New York-based firm Steven Holl Architects has been awarded commission for the new Visual Arts Building at Franklin & Marshall College in Lancaster, Pennsylvania. The firm presented their scheme, which features trees and vegetation encapsulating the pavilion, to the College’s Board of Trustees on campus on May 5th.
Covering 35,000 square feet, the new Visual Arts Building is set to replace the existing Herman Arts Building which is just under half the proposal’s size at the cost of $10 million.
Dubbed by Steven Holl as a “pavilion on the park,” President of the College, Daniel R. Porterfield commented that the project inspired everyone. “Great architecture is itself educational,” he said. “It inspires all of us to reach, to imagine, to expand our ideas. It helps us envision the future of liberal arts education for the world we inhabit today.”
The all-white “pavilion” uses the curvature of its concave form to gain presence and respond to its woodland context which boasts wide-spanning trees, many of which are more than a century old. At the center of the design is a forum on the ground floor. Enclosed by glass, the spatial arrangement facilitates circulation around the periphery as well views into the pavilion itself and beyond onto green landscape of Buchanan Park.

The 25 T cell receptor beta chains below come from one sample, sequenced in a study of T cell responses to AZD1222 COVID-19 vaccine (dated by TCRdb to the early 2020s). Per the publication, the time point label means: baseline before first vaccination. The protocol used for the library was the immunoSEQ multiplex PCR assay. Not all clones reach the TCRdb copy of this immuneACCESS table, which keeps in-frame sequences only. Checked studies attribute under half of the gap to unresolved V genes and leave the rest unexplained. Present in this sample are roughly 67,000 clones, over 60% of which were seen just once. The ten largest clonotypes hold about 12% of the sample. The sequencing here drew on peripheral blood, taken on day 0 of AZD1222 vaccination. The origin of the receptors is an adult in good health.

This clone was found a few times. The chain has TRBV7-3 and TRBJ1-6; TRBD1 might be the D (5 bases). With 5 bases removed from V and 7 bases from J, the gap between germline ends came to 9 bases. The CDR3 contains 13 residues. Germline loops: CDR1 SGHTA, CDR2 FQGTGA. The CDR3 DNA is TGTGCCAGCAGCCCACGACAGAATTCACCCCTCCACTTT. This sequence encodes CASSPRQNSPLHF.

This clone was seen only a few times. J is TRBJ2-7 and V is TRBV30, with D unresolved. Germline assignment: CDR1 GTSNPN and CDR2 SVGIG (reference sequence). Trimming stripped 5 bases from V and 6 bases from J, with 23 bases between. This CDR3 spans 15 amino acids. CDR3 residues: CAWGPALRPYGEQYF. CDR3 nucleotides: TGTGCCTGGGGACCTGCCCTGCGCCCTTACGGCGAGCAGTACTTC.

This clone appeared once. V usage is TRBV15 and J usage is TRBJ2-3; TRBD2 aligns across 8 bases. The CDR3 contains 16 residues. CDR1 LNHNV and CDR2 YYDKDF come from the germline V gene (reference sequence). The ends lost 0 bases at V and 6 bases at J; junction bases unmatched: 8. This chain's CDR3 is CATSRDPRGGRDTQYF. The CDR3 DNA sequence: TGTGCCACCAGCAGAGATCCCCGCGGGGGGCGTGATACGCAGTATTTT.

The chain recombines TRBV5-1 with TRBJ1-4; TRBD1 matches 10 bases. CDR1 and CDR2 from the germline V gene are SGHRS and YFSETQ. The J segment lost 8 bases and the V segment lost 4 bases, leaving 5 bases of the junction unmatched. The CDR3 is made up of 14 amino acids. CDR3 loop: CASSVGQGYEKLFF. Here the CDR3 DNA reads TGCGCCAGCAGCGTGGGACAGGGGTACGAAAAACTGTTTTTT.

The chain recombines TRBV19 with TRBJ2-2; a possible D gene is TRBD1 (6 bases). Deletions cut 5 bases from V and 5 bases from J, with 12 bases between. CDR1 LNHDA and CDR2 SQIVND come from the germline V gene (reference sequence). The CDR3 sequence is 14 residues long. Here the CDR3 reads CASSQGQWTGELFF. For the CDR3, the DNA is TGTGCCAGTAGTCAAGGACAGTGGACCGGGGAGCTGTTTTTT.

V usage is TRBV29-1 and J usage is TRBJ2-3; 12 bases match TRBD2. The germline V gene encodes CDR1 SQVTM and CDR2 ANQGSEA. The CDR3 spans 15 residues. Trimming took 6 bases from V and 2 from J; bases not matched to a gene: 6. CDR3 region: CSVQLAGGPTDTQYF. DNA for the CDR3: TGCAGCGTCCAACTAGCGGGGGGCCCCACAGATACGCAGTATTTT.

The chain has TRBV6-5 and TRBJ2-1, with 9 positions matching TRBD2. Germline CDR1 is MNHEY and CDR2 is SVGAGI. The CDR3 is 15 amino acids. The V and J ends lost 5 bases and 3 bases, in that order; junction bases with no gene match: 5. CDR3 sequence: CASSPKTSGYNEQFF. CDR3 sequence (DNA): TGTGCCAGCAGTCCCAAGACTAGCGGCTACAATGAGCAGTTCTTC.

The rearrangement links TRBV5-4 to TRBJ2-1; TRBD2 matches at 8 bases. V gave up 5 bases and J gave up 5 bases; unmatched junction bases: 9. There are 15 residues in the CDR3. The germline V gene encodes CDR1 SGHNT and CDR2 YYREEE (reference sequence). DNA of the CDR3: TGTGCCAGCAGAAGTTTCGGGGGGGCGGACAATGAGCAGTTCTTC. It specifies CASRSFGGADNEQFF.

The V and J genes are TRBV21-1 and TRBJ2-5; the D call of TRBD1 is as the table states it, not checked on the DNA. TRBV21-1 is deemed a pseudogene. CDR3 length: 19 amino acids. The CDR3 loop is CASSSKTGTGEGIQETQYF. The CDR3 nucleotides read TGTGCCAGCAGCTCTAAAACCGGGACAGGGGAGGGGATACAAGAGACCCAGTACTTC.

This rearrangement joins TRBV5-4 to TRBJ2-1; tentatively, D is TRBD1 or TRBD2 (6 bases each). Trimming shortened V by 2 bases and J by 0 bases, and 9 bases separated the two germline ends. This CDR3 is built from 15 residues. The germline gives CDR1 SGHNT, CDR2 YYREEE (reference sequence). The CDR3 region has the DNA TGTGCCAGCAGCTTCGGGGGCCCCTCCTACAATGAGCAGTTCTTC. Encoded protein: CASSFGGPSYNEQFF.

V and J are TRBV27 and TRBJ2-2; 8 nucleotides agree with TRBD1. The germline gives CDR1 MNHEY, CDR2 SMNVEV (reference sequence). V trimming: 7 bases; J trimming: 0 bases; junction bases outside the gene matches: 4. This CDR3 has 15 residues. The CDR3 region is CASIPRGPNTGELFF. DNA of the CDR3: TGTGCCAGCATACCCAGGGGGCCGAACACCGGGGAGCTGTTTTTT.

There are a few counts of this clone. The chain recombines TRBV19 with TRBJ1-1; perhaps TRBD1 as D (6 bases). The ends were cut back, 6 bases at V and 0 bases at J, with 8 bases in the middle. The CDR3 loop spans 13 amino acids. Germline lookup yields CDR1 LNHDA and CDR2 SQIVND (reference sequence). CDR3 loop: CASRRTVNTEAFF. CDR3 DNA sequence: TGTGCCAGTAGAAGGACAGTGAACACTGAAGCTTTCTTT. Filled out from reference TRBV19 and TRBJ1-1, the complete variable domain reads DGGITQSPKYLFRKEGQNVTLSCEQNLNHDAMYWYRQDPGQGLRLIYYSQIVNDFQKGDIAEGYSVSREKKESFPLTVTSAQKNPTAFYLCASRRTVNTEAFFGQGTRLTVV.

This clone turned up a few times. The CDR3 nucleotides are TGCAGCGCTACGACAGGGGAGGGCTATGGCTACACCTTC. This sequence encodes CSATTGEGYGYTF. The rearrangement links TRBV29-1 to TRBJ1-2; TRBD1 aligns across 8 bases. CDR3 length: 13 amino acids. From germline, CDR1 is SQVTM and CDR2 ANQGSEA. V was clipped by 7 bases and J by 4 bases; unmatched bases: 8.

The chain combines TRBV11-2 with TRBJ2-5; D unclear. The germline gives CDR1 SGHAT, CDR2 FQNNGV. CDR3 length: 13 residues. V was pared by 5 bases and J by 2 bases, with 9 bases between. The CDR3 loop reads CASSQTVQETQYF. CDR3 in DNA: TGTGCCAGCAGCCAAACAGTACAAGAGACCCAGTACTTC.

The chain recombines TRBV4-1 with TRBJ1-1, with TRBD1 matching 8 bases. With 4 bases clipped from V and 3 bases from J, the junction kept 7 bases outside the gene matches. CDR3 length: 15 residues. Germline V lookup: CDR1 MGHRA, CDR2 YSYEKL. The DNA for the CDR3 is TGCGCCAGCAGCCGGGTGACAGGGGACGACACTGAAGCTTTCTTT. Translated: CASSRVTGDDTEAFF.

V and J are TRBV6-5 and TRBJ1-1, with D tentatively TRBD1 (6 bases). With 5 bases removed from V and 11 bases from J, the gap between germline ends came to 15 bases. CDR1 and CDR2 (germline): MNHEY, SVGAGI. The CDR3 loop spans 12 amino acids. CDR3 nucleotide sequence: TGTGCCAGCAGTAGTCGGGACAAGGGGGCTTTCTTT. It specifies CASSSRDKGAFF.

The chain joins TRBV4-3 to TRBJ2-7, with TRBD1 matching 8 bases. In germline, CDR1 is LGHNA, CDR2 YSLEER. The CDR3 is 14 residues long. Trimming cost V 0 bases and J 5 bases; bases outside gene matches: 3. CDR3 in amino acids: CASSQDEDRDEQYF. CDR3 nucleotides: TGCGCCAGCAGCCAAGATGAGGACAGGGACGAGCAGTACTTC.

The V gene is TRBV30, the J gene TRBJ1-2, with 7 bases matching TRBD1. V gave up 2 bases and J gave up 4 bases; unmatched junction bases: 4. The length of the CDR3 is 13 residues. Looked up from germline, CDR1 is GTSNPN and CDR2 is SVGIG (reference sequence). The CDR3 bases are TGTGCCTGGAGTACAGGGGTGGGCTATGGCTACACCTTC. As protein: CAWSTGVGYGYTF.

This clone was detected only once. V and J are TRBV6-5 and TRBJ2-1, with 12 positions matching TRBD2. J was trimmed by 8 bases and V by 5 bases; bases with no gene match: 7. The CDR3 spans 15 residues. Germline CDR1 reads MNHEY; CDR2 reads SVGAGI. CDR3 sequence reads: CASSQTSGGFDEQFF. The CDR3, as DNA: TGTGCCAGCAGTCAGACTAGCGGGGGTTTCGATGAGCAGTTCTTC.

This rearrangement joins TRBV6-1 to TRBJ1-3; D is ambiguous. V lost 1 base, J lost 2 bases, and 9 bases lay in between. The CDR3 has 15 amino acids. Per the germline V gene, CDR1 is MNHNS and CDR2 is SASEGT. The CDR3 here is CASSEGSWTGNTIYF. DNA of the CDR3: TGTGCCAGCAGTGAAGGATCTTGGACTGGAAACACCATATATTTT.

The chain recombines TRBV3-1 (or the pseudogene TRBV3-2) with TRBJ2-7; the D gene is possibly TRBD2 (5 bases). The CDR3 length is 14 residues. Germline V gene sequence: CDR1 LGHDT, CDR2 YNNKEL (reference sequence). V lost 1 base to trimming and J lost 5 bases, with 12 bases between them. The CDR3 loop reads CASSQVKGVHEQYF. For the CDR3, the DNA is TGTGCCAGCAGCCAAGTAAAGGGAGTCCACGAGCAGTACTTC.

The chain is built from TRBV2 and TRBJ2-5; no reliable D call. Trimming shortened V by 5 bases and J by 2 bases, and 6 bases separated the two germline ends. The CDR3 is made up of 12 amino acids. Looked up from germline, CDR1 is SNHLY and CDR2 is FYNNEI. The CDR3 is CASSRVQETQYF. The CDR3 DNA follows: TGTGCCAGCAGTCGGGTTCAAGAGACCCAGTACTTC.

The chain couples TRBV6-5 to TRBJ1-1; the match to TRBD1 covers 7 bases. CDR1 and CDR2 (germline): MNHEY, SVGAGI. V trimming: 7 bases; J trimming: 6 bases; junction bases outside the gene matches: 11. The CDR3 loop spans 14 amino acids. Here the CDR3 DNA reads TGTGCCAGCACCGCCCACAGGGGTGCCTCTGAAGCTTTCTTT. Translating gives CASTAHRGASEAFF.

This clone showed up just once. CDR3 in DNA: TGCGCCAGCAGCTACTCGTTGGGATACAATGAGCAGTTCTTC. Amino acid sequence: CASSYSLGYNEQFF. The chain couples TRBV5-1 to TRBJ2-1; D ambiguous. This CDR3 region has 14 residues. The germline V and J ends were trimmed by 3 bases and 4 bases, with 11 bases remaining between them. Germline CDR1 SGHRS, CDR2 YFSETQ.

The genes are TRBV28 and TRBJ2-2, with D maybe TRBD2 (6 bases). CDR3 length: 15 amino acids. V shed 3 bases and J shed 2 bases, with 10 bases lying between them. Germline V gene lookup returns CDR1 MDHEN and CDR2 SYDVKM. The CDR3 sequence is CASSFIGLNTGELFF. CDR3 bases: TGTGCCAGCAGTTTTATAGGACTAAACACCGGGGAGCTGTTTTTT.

The forum will also be joined by a specialized space that caters for large-scale stone and metal sculpting. Above on the second floor, a series of studios will be dotted around a central common area. Film labs, a cinema-screening auditorium and lecture hall will also be included to serve many of the College’s programs.
Classrooms and office/studio spaces for faculty and advanced students will be located on the third floor, offering a view over the park and studios below. Speaking of the building’s aesthetic, Holl said his firm didn’t have any “single ‘style.”
“We always try to shape a unique experience, and our approach is the same with this project,” Added Holl. “We look to create something of this place, to inspire future students.” Aside from looks and spatial configuration, the new visual arts building will also feature underfloor heating integrated with a geothermal heating and cooling system.
Ben Winter, Vice Chair of the College’s board of trustees, said “No effort of generosity comes without being inspired—by a place, by people, by a project. In this case, it’s all of those things.”